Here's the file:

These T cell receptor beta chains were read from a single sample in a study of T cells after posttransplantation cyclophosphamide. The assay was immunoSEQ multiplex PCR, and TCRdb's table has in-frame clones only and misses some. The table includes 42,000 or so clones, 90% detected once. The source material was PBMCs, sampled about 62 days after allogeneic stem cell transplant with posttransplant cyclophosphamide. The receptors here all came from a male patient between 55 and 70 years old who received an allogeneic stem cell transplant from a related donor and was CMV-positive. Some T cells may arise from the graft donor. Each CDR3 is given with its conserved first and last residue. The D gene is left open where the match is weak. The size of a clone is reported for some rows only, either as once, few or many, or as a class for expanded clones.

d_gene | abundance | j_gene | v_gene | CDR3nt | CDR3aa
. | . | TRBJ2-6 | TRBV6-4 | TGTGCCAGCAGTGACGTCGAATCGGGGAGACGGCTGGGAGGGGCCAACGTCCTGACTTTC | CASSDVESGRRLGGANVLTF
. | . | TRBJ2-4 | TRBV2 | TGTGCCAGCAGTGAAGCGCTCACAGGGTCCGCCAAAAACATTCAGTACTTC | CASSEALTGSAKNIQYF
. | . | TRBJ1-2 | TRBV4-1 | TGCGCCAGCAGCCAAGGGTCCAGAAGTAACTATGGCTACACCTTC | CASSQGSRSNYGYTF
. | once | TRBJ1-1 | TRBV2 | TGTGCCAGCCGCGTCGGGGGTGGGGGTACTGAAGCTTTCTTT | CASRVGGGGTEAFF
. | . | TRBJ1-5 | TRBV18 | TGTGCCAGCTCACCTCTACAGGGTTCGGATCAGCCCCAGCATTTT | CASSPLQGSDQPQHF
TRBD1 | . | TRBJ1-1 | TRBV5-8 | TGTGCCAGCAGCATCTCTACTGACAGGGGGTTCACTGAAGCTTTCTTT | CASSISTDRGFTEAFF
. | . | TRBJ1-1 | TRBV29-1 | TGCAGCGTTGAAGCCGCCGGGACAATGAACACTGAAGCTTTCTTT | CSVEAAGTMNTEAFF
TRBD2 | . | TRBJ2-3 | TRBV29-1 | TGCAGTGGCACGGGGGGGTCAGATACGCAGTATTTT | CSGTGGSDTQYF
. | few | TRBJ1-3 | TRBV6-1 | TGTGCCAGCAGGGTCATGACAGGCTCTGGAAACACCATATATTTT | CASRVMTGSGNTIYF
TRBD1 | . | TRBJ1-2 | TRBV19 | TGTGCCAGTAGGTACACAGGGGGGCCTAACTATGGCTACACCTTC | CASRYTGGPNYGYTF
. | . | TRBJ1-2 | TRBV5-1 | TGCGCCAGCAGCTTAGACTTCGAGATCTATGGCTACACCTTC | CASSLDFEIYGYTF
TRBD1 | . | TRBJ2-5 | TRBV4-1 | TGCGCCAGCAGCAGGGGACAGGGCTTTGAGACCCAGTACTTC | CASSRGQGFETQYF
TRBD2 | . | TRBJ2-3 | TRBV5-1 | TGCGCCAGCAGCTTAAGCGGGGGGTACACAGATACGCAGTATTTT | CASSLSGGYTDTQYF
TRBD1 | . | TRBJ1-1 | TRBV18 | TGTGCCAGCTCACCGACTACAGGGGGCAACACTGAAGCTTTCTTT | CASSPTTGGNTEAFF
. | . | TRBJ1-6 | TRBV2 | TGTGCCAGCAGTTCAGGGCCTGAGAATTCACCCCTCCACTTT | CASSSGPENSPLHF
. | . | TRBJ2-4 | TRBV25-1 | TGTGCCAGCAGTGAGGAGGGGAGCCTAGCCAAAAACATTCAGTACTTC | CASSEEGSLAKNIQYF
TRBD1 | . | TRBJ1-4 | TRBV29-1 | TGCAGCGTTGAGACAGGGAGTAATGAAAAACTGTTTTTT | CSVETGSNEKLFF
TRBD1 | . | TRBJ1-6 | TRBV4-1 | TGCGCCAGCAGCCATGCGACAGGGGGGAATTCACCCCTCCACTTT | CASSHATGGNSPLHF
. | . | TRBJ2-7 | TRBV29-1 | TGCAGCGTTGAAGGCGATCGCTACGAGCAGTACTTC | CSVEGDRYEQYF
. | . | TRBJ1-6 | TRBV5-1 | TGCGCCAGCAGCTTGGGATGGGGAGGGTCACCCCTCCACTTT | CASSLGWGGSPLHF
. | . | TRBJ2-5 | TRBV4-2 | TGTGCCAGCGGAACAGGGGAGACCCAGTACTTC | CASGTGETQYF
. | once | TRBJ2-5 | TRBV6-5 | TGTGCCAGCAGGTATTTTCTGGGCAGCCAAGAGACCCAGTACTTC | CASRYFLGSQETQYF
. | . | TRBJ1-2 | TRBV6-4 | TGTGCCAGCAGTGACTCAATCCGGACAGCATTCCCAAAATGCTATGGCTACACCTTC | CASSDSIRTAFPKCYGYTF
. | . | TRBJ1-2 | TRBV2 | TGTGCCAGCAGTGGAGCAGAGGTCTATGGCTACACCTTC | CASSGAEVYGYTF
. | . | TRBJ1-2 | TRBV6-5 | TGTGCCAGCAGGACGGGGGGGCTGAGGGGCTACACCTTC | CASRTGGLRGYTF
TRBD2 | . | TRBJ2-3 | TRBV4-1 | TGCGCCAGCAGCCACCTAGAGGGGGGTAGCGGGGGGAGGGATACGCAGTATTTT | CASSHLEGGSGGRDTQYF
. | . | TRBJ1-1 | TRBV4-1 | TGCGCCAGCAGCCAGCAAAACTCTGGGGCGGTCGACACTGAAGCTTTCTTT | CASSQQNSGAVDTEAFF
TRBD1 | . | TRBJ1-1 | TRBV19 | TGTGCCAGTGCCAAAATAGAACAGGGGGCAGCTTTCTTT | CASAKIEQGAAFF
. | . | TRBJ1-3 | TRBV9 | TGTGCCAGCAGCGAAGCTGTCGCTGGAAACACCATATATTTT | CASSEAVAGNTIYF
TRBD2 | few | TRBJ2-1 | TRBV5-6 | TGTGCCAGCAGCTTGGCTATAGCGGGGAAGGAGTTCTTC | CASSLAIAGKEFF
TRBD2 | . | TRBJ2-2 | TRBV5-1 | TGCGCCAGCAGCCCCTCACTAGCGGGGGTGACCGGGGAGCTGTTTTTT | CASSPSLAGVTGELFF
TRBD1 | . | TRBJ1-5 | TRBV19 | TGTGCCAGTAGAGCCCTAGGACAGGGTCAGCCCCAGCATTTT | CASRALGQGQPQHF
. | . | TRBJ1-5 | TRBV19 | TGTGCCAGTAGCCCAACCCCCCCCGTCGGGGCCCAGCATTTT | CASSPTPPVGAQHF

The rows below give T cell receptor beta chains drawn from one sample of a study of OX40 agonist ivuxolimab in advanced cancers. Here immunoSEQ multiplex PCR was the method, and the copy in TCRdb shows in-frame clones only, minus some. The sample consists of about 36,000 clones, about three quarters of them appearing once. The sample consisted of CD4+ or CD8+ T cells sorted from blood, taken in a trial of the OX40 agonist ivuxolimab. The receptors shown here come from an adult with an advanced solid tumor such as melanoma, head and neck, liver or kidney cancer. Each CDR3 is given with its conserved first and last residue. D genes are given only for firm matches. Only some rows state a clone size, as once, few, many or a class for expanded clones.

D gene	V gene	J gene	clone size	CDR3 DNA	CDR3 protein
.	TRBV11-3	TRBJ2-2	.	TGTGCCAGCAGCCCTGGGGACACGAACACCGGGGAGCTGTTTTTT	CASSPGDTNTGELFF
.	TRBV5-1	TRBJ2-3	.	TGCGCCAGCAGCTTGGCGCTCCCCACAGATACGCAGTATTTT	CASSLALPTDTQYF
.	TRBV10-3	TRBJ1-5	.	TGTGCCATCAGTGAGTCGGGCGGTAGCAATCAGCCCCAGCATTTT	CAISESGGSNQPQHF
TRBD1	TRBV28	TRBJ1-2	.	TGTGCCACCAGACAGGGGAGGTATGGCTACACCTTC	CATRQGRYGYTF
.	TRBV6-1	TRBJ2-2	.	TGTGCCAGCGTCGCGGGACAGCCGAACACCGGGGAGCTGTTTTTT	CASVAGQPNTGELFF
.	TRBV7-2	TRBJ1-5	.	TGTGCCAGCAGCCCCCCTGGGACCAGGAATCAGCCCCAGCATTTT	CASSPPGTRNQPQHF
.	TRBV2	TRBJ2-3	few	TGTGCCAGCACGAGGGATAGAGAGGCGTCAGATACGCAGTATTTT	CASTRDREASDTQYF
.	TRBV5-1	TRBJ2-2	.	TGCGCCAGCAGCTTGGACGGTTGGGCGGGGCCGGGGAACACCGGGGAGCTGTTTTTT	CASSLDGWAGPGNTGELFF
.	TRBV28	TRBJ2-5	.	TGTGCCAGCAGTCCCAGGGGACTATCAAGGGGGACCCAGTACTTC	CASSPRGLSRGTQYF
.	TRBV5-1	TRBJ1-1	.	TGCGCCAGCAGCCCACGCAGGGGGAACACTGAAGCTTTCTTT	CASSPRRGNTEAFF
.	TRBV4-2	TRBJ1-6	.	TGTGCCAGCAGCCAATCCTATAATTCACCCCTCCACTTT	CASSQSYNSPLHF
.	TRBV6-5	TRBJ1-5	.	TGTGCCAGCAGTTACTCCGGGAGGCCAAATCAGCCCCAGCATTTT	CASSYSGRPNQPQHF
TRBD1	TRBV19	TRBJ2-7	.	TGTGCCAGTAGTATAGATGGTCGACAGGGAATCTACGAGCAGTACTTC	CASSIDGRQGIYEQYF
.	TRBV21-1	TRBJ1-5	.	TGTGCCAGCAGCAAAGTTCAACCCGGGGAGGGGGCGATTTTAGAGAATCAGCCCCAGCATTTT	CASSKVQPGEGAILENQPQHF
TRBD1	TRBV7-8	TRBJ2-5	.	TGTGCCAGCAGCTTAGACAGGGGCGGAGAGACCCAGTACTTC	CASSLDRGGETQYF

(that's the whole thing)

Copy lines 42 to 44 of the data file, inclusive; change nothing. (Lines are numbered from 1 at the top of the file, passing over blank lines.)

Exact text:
.	TRBV6-1	TRBJ2-2	.	TGTGCCAGCGTCGCGGGACAGCCGAACACCGGGGAGCTGTTTTTT	CASVAGQPNTGELFF
.	TRBV7-2	TRBJ1-5	.	TGTGCCAGCAGCCCCCCTGGGACCAGGAATCAGCCCCAGCATTTT	CASSPPGTRNQPQHF
.	TRBV2	TRBJ2-3	few	TGTGCCAGCACGAGGGATAGAGAGGCGTCAGATACGCAGTATTTT	CASTRDREASDTQYF